Veteran volunteers work on Rowan Helping Ministries transitional housing project

  • Posted: Thursday, March 7, 2013 12:22 a.m.
    UPDATED: Thursday, March 7, 2013 12:37 a.m.
J.C. Eagle cuts a board that will serve as a floor joist in the bathroom  at a house on the Corner of East Council Street and North Long Street in Salisbury. The home, which is owned by Rowan Helping Ministries, is being remodeled by volunteers to serve as transitional housing. Photo by Jon C. Lakey, Salisbury Post.
J.C. Eagle cuts a board that will serve as a floor joist in the bathroom at a house on the Corner of East Council Street and North Long Street in Salisbury. The home, which is owned by Rowan Helping Ministries, is being remodeled by volunteers to serve as transitional housing. Photo by Jon C. Lakey, Salisbury Post.

J.C. Eagle may joke about being a retiree with nothing to do, but he’s doing plenty these days. Eagle is one of many volunteers who renovate homes that will be used as transitional housing for Rowan Helping Ministries.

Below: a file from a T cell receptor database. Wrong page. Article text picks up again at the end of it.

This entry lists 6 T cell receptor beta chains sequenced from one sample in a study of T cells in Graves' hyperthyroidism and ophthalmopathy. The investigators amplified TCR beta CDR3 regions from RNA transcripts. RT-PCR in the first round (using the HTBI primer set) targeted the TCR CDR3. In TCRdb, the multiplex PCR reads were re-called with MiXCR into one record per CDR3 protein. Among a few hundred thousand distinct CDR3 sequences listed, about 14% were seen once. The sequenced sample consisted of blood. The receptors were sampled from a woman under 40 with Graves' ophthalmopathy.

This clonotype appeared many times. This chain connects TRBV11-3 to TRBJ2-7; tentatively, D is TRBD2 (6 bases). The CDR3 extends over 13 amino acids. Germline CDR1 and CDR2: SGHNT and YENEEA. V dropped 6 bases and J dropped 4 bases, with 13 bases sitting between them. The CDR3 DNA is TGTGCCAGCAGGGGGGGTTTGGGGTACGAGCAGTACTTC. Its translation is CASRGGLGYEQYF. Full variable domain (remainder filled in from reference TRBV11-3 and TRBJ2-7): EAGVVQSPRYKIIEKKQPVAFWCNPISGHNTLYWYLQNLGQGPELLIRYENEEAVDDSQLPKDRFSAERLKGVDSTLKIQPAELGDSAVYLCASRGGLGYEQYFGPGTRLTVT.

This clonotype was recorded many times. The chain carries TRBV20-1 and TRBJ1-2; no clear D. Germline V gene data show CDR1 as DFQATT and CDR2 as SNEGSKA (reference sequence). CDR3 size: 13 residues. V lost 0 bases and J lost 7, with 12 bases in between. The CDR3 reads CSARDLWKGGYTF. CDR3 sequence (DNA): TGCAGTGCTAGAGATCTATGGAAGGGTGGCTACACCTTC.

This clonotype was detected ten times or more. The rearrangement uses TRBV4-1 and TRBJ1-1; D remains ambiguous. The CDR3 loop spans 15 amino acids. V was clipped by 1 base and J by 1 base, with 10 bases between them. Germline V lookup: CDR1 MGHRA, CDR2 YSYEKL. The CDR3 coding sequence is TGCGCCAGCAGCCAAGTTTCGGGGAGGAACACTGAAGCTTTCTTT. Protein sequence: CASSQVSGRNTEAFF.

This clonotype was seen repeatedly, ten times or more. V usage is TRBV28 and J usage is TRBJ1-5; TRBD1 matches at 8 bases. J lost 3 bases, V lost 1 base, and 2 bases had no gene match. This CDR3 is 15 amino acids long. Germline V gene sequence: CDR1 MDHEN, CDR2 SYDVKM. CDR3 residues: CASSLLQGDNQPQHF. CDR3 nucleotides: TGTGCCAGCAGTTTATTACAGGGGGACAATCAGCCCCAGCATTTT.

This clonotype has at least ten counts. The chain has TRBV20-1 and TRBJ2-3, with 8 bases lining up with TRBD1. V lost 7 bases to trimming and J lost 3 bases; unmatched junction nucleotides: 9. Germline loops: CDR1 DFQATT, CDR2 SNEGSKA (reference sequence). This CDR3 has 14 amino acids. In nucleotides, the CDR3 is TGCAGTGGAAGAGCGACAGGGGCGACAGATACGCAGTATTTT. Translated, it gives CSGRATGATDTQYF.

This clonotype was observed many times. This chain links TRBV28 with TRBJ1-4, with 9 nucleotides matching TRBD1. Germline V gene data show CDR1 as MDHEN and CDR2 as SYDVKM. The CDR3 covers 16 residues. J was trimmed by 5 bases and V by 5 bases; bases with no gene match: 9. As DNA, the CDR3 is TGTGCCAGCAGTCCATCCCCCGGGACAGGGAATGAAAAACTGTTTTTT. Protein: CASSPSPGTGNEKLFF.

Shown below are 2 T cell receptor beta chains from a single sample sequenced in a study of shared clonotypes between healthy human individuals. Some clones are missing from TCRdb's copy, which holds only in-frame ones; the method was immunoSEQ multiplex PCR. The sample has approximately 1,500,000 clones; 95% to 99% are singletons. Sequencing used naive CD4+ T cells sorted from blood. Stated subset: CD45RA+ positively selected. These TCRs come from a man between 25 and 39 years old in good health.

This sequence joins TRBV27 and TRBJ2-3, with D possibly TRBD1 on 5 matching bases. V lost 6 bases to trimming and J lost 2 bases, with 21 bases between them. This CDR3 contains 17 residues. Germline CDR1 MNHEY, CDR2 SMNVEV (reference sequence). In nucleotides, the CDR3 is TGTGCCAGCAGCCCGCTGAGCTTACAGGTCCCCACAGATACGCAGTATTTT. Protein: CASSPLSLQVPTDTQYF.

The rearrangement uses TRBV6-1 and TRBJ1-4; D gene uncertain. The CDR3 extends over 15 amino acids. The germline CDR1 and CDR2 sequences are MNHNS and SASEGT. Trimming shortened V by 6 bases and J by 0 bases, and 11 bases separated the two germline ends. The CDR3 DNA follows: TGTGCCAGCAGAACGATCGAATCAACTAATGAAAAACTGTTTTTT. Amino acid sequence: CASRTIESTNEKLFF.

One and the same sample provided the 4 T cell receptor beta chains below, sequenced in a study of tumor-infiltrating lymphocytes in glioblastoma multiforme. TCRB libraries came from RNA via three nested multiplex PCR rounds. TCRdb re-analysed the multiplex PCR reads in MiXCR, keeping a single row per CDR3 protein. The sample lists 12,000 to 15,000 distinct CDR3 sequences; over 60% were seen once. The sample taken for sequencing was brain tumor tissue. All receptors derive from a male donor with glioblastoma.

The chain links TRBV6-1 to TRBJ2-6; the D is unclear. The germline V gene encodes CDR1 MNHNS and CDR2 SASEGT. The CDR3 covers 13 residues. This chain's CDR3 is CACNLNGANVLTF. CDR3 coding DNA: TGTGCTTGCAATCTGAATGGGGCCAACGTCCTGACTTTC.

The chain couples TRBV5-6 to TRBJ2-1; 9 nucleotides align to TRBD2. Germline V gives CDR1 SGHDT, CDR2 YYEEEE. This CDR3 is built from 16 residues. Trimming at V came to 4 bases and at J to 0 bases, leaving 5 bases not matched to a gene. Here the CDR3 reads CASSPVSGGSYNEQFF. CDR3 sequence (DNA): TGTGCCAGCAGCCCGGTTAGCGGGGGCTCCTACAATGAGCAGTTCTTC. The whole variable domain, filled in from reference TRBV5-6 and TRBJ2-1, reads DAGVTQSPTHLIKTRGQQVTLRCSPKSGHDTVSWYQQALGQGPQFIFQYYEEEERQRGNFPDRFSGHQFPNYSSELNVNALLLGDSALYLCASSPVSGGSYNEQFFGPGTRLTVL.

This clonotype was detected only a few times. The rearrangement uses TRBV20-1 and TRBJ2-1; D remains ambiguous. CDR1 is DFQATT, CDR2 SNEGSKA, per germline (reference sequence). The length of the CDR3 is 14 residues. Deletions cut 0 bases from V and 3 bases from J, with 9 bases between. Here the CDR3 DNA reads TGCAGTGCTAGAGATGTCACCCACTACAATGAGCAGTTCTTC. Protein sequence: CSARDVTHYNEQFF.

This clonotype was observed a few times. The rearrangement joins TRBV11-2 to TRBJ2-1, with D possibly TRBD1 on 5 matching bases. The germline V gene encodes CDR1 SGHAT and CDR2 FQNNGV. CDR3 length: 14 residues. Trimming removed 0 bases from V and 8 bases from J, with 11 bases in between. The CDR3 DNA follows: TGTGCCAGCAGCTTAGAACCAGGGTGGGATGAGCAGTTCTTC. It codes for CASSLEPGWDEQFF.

The Eagle’s Nest program provides transitional housing, but it isn’t able to really accommodate families that have several children.


The properties were cleared in August 2012 and in February the land for the new shelter expansion project was cleared. The new 30,000-square-foot shelter will be able to provide housing for 60 men, 40 women and up to four families.

Each day for the past few weeks, dozens of volunteers have worked in two houses at the corner of East Council and North Long streets. Eagle, 82, a retired military veteran and Southern Railroad man, has organized the volunteers each day.

He spearheads the “Handyman Ministry” at Faith Baptist Church.

“We are retired men that don’t have anything to do,” Eagle joked.

The volunteers have nearly completed one house and began Monday on the first house located at the corner of the intersection.

Once the renovations are done inside, volunteers will tackle landscaping.

It just so happens that many of the volunteers are veterans, including Eagle.